Yesterday, Doug Ford’s government finally made the announcement we’ve all been waiting for, and WOW it was a big one. In a complete 180 turn from the cannabis plan laid out by the Kathleen Wynne regime, Ford’s finance minister said that Ontario will not be in the business of running brick-and-mortar cannabis shops. Here at DispensaryGTA.com we applaud this decision. It was always taught in school that monopolies were bad, so the original idea that the Ontario government was going to have a monopoly on selling weed didn’t seem so great. We knew it wouldn’t work, you knew it wouldn’t work, pretty much everyone (except the Wynne government) knew right from the start that it wouldn’t work. So good riddance! Here’s a breakdown of the key points to the new Ontario cannabis system:
Brick-and-mortar stores will ALL be private.
Don’t expect to walk into a pot shop on October 17, though. The launch date for physical stores has been pushed back to April of 2019. There haven’t been any plans or details laid out to license cannabis stores that are already operating, and we’d expect they’ll have to halt operations.
The government will be the wholesaler.
You didn’t think they’d keep their fingers out of the pie entirely, did you? No, of course not. They’ll still control a big lever on the action by acting as the sole wholesale distributor from which stores will buy their products. So whether you’re an LP growing product or a store selling it, the “middle man” will still be “the man.” It’s not ideal, but it’s still better than we expected, and similar to other provinces like Alberta.
Municipalities can opt-out.
That means that depending on where you live, there might not be any cannabis shops near you. Once the tax revenues start flowing, we feel like this will be less of an issue, but initially there is certain to be some “cannabis deserts” in certain parts of Ontario.
Online shoppers will still have to buy from Ontario Cannabis Store.
Turns out the Ontario Cannabis Store isn’t dead, it’s just going to be online-only. Sorry taxpayers, you won’t be getting a refund for that incredible $650,000 logo. The Ontario Cannabis Store will be the sole online portal for weed shoppers in Ontario. The announcement yesterday maintains that the online store WILL be operational for the big day on October 17. We’re skeptical. There are 14 million people in Ontario, and on day 1 of legalization, the ONLY place they’ll be able to get their weed is a single, government-operated web-store. The infrastructure they’ll need to run this shop is massive. They’ll need multiple warehouses, fully stocked. Hundreds of pickers and shippers working around the clock. A huge customer service staff and program. The list goes on. They selected Shopify to run their online portal back in February, so they’re working on it, but we doubt they’ll be running at full-steam.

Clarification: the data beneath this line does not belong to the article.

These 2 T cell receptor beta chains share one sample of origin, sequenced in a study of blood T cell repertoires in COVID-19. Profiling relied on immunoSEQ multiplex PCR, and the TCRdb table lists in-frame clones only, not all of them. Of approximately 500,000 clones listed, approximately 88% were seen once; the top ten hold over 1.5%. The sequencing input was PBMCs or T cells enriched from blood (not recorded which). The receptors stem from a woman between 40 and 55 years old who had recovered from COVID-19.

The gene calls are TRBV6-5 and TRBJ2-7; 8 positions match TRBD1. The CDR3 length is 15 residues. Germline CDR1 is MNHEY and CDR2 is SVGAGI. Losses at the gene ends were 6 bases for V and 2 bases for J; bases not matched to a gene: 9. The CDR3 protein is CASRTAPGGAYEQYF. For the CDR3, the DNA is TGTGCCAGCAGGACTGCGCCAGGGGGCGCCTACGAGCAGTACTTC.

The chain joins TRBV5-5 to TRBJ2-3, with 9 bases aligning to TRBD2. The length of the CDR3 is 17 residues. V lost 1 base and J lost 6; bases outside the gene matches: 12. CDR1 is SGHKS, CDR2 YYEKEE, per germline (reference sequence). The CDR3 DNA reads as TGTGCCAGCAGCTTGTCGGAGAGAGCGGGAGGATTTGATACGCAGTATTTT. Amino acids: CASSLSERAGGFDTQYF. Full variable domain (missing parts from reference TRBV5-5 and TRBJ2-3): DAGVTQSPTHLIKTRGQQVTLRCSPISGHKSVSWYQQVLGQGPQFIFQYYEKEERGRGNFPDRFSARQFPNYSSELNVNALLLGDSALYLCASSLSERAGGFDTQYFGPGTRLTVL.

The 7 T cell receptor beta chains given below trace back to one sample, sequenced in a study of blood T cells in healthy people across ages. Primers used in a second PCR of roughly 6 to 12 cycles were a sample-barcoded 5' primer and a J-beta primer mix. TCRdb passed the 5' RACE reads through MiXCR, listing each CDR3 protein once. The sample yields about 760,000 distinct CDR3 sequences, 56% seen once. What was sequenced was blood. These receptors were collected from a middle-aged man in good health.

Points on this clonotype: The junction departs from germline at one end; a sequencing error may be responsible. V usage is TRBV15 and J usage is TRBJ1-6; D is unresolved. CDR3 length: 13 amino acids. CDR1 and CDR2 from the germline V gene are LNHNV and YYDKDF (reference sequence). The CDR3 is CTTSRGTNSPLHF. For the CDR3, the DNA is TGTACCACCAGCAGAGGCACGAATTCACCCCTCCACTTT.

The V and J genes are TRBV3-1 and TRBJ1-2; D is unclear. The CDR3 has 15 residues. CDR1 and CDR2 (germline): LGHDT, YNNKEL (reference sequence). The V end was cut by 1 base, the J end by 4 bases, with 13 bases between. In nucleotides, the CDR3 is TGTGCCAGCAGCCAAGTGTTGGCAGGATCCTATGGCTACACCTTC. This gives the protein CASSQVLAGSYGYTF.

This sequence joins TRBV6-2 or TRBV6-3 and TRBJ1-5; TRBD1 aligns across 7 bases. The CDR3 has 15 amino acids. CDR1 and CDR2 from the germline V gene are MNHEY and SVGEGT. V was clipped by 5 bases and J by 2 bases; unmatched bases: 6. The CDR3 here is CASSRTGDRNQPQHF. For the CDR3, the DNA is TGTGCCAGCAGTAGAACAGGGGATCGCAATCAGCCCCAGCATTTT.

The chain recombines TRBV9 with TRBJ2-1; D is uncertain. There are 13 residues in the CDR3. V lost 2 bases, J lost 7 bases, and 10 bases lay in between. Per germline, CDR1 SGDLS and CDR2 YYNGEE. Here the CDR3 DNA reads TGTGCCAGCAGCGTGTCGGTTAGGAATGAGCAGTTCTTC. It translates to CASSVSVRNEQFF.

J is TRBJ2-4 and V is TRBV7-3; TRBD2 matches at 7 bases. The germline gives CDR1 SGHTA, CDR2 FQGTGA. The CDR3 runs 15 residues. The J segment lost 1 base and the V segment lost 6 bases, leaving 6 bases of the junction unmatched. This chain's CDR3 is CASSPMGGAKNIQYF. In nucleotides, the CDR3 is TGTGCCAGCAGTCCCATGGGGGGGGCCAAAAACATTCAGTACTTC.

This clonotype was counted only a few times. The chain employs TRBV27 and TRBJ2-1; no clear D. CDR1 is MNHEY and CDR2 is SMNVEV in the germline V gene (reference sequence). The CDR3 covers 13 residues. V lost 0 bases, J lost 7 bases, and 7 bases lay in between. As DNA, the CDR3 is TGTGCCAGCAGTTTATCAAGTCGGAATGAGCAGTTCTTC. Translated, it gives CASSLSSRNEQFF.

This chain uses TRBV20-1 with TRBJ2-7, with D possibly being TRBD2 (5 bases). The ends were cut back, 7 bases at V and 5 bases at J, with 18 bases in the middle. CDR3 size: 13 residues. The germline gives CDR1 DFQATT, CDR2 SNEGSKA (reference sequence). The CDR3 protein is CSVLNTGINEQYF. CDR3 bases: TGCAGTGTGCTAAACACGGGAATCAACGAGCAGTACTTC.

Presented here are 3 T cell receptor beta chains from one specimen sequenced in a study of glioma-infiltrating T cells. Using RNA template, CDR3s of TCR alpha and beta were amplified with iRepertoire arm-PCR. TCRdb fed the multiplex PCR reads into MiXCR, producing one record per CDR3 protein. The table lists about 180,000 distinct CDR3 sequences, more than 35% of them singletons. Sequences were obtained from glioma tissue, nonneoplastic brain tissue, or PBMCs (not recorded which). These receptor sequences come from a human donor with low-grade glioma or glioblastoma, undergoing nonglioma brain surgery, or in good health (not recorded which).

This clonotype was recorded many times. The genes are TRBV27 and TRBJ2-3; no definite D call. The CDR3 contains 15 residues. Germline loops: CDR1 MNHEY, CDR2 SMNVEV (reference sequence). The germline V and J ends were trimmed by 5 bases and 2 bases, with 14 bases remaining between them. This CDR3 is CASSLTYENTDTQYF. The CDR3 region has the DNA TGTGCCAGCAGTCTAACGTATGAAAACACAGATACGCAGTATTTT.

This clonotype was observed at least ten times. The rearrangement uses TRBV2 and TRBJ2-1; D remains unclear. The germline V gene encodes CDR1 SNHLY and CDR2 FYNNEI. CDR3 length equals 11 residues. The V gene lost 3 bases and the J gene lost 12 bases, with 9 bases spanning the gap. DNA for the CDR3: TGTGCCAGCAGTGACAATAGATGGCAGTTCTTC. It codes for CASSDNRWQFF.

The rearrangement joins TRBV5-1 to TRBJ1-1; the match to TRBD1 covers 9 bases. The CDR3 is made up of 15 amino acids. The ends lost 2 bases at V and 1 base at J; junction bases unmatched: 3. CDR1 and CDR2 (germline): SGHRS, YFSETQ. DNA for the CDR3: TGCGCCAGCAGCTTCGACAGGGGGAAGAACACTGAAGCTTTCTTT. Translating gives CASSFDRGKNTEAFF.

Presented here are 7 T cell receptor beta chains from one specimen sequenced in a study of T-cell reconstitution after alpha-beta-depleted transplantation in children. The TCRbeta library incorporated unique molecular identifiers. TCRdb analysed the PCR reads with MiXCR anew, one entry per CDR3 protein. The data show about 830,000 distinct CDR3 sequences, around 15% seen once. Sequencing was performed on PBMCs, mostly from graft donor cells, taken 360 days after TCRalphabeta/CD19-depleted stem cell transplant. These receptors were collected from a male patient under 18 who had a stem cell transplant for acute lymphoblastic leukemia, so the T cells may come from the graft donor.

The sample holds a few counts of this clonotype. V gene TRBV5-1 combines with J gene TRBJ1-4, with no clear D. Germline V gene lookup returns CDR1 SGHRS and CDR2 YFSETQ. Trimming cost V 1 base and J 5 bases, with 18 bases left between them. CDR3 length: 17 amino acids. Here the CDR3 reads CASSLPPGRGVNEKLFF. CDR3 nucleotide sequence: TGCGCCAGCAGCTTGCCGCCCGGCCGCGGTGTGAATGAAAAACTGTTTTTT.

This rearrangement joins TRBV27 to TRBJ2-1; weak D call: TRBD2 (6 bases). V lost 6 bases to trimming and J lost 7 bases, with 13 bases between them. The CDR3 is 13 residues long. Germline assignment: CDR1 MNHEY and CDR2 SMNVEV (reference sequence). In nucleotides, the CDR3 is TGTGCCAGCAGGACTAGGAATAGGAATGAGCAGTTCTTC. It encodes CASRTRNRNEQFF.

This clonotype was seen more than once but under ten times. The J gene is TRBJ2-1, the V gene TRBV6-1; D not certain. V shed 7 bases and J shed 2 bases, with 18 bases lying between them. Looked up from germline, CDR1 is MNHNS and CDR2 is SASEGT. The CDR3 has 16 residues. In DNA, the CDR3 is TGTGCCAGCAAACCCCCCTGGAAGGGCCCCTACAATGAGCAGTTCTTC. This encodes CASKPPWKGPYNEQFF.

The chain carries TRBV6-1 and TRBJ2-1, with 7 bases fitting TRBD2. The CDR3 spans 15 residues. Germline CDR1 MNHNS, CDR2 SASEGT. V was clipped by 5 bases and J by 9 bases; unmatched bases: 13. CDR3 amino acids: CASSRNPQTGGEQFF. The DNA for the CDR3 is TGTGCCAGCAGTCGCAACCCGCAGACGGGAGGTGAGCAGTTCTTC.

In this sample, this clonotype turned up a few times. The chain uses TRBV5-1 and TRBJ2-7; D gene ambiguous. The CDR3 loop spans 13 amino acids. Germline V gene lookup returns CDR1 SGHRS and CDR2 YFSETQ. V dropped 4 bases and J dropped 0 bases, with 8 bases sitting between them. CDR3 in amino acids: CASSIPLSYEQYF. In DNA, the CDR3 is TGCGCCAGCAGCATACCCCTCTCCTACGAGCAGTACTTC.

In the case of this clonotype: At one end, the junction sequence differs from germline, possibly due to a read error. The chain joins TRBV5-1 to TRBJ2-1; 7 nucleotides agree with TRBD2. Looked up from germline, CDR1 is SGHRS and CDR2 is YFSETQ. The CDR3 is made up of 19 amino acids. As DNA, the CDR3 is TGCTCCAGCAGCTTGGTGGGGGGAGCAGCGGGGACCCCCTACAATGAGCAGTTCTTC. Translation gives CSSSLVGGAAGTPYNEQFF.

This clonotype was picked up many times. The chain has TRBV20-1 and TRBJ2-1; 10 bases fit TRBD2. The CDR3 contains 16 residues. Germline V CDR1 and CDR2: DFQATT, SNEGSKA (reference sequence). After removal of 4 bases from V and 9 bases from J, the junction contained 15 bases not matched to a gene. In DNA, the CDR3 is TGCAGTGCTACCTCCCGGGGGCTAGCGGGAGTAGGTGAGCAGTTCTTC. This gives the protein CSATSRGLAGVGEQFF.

What does all this mean for weed smokers in Ontario?
Your dreams of walking into the (legal) pot shop on the corner are going to happen… but not for a while. Big business will be involved, but because there is no cap on the number of store licenses, it looks like smaller entrepreneurs will be able to get in the game too. The OCS online store will be a big bottleneck for the foreseeable future (after it’s launched on October 17), so we feel your current online cannabis dispensary of choice will be the way to go for now.There are many more details that remain to be announced. As always, we’ll keep you updated right here at DispensaryGTA.com.
Bud has a diversified background; combining university, college and her extensive experience in various careers in healthcare fields. This background, along with extensive research into the emerging cannabis market; as well as, extensive and sometimes, intensive personal testing and reviewing of every strain on DispensaryGTA.com has allowed Bud to become one of the foremost Canadian reviewers and experts on Canadian cannabis and emerging marketing strategies. Her interests include everything cannabis-related, history, video games, anthropology, travel and she is an avid reader.